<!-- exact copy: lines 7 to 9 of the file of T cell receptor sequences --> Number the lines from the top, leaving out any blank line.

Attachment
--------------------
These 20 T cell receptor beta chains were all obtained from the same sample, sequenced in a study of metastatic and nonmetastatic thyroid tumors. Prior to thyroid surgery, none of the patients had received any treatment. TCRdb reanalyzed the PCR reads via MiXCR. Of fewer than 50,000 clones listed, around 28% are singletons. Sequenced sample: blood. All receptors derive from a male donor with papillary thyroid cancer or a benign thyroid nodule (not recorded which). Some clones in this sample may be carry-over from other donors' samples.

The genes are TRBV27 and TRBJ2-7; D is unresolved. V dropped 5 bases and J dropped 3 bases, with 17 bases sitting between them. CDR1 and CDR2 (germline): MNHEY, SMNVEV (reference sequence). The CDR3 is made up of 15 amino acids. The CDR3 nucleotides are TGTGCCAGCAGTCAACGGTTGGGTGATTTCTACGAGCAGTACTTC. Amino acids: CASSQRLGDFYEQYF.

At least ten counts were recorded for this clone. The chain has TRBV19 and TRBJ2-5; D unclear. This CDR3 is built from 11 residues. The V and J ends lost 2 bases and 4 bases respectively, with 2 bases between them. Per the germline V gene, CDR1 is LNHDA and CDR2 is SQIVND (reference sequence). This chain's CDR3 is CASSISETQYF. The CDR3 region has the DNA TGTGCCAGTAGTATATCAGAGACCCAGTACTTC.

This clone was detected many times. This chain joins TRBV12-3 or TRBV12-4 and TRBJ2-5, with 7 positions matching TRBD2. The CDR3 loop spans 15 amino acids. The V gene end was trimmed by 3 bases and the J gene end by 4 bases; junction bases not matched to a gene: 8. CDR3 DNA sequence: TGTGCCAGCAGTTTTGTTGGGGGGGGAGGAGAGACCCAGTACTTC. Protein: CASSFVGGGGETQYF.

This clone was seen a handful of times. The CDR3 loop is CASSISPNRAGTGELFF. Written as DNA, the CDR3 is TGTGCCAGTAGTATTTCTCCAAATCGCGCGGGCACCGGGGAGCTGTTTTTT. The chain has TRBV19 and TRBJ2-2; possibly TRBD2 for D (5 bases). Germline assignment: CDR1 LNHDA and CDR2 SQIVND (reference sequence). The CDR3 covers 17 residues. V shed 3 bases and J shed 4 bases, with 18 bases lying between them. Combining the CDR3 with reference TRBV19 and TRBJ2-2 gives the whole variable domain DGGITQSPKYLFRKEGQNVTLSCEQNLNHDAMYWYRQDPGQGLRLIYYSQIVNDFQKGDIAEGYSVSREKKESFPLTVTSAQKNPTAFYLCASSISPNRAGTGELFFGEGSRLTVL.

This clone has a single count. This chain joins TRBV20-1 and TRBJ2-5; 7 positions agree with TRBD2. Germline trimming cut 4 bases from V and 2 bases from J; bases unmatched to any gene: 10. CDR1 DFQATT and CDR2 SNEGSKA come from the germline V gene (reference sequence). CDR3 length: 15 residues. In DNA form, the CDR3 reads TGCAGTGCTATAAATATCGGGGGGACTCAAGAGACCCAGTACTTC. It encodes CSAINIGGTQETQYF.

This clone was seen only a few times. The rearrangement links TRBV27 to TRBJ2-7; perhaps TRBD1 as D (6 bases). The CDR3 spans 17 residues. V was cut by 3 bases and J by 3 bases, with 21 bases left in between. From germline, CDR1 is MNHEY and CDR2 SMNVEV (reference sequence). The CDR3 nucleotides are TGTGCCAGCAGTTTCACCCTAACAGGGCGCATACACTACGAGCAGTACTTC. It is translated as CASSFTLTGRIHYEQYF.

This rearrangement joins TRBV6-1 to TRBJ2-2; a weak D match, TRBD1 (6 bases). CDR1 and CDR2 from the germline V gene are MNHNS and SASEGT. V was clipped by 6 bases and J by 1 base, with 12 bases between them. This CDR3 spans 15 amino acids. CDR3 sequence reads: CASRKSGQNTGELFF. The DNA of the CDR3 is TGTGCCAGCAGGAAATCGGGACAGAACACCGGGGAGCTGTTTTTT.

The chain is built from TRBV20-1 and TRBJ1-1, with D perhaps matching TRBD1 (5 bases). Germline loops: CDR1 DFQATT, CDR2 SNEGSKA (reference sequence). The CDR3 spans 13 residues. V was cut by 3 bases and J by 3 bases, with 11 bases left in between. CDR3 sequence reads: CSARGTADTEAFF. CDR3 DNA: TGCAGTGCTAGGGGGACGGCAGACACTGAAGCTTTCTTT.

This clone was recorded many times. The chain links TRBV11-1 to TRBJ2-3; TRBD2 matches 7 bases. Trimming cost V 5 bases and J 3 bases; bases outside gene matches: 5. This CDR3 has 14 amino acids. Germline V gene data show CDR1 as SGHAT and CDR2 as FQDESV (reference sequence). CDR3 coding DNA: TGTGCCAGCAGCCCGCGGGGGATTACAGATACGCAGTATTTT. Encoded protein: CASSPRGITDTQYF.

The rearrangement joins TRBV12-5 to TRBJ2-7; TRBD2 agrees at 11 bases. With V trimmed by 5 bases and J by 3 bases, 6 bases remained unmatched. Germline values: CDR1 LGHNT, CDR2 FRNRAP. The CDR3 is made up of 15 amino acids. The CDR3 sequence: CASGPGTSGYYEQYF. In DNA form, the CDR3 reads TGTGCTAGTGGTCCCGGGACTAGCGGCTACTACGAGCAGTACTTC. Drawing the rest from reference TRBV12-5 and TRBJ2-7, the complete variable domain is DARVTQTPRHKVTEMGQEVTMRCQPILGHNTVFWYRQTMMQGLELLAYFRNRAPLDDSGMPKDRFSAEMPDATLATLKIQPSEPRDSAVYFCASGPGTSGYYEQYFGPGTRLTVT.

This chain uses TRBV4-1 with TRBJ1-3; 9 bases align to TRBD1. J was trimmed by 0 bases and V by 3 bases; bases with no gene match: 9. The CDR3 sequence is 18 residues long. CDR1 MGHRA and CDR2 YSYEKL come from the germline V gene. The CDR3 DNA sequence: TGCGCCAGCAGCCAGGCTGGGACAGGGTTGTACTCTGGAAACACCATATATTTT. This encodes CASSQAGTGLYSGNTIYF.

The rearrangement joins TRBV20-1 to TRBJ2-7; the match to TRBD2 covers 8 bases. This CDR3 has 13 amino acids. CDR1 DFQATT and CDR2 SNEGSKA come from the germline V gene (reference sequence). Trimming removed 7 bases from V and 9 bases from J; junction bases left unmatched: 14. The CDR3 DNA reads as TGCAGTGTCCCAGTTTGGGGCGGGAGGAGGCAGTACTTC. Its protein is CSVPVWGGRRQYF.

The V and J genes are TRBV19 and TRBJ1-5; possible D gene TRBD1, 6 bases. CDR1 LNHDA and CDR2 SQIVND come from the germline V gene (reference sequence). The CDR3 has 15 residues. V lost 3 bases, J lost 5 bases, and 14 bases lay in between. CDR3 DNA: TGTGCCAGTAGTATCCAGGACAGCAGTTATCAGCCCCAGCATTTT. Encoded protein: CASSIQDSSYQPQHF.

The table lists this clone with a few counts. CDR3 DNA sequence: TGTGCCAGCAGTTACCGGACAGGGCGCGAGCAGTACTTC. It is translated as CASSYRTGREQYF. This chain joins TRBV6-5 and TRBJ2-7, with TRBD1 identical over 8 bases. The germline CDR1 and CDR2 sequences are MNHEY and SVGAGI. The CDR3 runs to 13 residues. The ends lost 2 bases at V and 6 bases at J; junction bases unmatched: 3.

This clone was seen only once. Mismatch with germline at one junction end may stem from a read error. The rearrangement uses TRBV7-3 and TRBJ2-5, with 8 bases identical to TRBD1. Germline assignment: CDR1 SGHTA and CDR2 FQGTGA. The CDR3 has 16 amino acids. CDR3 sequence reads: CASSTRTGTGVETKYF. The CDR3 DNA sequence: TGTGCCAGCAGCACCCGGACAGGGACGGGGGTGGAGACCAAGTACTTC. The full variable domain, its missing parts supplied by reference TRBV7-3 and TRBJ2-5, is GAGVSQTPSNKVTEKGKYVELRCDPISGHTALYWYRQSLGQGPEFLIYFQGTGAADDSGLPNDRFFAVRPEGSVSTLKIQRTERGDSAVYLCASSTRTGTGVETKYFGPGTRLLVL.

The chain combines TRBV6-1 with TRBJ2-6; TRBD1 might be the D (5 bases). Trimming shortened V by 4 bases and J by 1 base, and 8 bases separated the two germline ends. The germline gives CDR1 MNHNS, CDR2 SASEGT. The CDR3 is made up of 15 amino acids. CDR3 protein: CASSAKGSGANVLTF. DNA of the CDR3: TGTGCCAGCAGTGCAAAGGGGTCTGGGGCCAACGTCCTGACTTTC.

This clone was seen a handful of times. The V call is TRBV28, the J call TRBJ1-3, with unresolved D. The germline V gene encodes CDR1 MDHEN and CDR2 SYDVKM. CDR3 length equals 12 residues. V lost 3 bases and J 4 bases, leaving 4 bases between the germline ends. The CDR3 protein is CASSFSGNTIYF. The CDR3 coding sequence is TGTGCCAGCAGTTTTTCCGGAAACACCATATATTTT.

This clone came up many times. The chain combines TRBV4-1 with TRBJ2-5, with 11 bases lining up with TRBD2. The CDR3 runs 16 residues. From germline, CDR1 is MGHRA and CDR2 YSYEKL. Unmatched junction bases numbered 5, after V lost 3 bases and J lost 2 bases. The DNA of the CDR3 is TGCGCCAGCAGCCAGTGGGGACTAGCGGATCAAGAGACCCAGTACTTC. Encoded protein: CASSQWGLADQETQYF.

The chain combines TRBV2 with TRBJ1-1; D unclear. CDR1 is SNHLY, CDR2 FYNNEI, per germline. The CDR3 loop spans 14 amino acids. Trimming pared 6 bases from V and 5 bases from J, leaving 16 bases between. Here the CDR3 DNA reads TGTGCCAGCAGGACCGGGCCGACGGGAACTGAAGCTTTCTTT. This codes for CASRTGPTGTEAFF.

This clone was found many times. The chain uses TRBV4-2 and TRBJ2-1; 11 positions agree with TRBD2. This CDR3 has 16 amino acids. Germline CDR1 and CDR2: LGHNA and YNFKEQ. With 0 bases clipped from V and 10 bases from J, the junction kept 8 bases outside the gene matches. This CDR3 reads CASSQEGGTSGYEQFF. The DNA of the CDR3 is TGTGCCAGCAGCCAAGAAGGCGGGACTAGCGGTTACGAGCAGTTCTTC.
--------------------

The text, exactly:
This clone was seen only a few times. The rearrangement links TRBV27 to TRBJ2-7; perhaps TRBD1 as D (6 bases). The CDR3 spans 17 residues. V was cut by 3 bases and J by 3 bases, with 21 bases left in between. From germline, CDR1 is MNHEY and CDR2 SMNVEV (reference sequence). The CDR3 nucleotides are TGTGCCAGCAGTTTCACCCTAACAGGGCGCATACACTACGAGCAGTACTTC. It is translated as CASSFTLTGRIHYEQYF.

This rearrangement joins TRBV6-1 to TRBJ2-2; a weak D match, TRBD1 (6 bases). CDR1 and CDR2 from the germline V gene are MNHNS and SASEGT. V was clipped by 6 bases and J by 1 base, with 12 bases between them. This CDR3 spans 15 amino acids. CDR3 sequence reads: CASRKSGQNTGELFF. The DNA of the CDR3 is TGTGCCAGCAGGAAATCGGGACAGAACACCGGGGAGCTGTTTTTT.

The chain is built from TRBV20-1 and TRBJ1-1, with D perhaps matching TRBD1 (5 bases). Germline loops: CDR1 DFQATT, CDR2 SNEGSKA (reference sequence). The CDR3 spans 13 residues. V was cut by 3 bases and J by 3 bases, with 11 bases left in between. CDR3 sequence reads: CSARGTADTEAFF. CDR3 DNA: TGCAGTGCTAGGGGGACGGCAGACACTGAAGCTTTCTTT.